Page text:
If the program is large, it is useful to make a set of diffs for each release, against the previous important release.
At the front of the set of diffs, put a short explanation of which version this is for and which previous version it is relative to. Also explain what else people need to do to update the sources properly (for example, delete or rename certain files before installing the diffs).
The purpose of having diffs is that they are small. To keep them small, exclude files that the user can easily update. For example, exclude info files, DVI files, tags tables, output files of Bison or Flex. In Emacs diffs, we exclude compiled Lisp files, leaving it up to the installer to recompile the patched sources.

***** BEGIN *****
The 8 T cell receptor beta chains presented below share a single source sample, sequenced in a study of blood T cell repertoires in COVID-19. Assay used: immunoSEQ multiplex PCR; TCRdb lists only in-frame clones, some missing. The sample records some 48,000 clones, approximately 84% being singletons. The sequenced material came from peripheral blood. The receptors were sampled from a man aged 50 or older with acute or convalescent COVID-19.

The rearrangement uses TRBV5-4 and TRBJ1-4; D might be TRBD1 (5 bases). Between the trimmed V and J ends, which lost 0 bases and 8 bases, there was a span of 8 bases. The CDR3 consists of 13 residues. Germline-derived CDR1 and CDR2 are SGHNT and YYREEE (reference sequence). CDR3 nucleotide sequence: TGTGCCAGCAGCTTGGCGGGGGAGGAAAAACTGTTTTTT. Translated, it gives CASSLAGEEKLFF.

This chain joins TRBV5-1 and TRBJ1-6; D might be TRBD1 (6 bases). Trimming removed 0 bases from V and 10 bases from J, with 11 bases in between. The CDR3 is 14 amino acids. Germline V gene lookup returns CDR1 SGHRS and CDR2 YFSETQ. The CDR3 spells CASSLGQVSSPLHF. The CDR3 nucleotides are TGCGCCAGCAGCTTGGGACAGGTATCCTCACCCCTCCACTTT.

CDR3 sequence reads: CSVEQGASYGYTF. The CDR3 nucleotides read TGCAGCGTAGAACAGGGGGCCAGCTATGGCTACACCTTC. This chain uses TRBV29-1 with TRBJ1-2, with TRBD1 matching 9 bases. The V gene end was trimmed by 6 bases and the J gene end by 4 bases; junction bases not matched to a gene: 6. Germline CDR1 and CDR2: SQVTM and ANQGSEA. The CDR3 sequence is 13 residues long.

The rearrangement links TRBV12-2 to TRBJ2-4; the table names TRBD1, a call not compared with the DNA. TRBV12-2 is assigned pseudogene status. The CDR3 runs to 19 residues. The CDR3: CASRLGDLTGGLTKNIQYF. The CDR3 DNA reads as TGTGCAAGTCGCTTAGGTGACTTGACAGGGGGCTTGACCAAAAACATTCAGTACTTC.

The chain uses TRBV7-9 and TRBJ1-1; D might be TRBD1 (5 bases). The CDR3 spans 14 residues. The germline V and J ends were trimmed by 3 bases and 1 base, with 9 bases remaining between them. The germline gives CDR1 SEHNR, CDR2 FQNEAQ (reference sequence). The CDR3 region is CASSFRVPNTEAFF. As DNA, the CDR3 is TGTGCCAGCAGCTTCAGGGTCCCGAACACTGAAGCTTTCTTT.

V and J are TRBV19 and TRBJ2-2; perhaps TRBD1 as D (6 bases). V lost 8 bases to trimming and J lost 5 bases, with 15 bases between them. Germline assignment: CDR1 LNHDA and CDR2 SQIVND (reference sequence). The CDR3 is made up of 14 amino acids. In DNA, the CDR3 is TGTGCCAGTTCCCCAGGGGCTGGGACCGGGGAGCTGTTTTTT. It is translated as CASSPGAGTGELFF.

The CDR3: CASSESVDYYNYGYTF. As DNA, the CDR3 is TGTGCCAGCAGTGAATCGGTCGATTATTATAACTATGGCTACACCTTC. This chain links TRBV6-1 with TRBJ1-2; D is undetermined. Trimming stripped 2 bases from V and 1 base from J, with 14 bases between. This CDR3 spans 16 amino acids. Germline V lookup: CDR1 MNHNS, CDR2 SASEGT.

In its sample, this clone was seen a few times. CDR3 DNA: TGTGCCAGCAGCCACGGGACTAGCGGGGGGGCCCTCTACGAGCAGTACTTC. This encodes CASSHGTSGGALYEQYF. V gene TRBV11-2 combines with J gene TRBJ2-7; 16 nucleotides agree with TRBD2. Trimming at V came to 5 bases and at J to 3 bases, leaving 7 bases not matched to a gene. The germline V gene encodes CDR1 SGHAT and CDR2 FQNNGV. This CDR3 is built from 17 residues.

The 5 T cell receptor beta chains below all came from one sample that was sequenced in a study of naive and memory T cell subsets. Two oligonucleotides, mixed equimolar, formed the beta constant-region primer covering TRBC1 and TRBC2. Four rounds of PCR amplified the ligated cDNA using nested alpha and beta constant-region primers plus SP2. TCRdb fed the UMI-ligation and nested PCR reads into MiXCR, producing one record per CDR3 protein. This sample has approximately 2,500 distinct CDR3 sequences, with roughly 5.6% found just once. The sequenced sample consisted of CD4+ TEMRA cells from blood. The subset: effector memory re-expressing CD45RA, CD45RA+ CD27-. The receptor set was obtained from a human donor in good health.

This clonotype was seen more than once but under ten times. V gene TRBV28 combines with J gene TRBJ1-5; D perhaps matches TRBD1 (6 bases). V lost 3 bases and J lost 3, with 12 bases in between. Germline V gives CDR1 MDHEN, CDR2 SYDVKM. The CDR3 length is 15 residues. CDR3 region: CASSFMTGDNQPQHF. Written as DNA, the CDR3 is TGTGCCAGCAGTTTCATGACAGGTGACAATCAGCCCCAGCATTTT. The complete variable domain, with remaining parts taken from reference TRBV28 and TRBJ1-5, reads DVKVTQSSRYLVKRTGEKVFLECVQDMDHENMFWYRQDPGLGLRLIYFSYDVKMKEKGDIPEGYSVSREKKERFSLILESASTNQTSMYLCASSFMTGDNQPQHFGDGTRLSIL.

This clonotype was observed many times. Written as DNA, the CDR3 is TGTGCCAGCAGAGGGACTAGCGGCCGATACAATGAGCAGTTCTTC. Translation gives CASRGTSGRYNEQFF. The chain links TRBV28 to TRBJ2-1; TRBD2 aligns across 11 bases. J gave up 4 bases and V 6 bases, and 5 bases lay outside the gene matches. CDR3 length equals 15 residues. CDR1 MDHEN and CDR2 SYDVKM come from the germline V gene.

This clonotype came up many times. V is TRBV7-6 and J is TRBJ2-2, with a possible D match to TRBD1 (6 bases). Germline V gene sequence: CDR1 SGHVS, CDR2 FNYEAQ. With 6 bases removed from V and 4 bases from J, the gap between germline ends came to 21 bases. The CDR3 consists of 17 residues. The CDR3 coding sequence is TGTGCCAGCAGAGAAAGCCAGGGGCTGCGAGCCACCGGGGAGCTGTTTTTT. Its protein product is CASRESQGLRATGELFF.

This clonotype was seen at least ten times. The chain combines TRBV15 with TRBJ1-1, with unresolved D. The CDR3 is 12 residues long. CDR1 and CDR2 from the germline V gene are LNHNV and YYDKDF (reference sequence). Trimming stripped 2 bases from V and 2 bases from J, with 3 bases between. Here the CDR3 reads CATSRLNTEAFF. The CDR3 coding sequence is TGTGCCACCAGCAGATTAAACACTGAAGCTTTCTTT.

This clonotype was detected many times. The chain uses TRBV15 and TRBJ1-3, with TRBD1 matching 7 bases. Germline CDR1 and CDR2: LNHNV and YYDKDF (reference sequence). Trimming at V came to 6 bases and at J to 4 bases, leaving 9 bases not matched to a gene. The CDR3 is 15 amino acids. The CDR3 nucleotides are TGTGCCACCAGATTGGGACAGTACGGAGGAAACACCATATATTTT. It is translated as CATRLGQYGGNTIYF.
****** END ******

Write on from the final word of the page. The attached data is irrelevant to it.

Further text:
When you make the diffs, each version should be in a directory suitably named—for example, gcc-2.3.2 and gcc-2.3.3. This way, it will be very clear from the diffs themselves which version is which.
If you use GNU
diff to make the patch, use the options
‘-rc2P’. That will put any new files into the output as “entirely
different”. Also, the patch’s context diff headers should have dates
and times in Universal Time using traditional Unix format, so that patch
recipients can use GNU
patch’s ‘-Z’ option. For example,
you could use the following Bourne shell command to create the patch:
LC_ALL=C TZ=UTC0 diff -rc2P gcc-2.3.2 gcc-2.3.3 | \ gzip -9 >gcc-2.3.2-2.3.3.patch.gz
If the distribution has subdirectories in it, then the diffs probably include some files in the subdirectories. To help users install such patches reliably, give them precise directions for how to run patch. For example, say this:
To apply these patches, cd to the main directory of the program and then use ‘patch -p1’. ‘-p1’ avoids guesswork in choosing which subdirectory to find each file in.
It’s wise to test your patch by applying it to a copy of the old version, and checking that the result exactly matches the new version.